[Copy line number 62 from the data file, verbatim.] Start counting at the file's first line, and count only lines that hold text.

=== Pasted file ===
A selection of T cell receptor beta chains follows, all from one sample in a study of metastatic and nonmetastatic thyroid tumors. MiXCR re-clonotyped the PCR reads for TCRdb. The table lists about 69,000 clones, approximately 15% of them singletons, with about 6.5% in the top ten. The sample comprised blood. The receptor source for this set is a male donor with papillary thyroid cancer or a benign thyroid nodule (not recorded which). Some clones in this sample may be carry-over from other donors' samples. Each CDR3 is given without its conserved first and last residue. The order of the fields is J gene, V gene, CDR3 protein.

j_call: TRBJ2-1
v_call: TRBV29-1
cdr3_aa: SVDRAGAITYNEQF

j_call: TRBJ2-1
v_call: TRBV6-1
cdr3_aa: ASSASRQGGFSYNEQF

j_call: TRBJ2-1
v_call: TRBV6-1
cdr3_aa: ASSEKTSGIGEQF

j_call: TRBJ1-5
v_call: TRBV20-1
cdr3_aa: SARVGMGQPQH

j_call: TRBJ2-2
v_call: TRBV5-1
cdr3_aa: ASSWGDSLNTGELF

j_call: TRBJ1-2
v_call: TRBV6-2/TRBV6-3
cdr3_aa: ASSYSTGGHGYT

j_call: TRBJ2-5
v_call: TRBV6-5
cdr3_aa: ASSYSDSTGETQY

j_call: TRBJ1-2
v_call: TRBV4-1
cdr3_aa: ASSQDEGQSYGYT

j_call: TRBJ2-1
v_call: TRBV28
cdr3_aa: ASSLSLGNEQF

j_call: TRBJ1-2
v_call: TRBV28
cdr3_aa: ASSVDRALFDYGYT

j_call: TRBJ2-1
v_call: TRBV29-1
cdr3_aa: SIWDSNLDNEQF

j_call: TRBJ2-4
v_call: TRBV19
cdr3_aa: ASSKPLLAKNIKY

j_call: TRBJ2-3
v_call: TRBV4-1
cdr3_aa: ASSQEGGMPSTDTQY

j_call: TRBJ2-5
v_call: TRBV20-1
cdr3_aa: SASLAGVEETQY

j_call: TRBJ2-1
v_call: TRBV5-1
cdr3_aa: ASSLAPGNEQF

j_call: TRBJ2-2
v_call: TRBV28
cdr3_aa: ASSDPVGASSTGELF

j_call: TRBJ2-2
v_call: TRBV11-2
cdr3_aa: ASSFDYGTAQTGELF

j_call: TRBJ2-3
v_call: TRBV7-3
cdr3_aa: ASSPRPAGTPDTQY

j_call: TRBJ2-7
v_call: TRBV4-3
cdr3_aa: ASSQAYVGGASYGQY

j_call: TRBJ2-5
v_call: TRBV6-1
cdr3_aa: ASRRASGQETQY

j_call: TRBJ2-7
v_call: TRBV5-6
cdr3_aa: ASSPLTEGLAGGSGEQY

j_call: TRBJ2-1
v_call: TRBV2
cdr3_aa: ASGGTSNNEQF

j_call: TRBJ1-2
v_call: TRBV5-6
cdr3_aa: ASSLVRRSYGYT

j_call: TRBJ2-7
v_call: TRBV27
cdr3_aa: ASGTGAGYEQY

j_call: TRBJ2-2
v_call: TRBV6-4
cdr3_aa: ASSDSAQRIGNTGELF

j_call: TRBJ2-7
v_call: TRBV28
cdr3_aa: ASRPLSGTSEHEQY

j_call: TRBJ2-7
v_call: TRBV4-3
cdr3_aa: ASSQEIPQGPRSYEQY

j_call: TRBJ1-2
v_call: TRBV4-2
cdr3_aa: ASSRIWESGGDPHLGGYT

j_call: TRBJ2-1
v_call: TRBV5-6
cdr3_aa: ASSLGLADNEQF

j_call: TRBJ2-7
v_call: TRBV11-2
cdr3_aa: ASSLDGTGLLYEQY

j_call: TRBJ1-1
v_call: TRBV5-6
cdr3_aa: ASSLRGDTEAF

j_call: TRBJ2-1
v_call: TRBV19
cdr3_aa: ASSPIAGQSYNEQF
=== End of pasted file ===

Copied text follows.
j_call: TRBJ2-7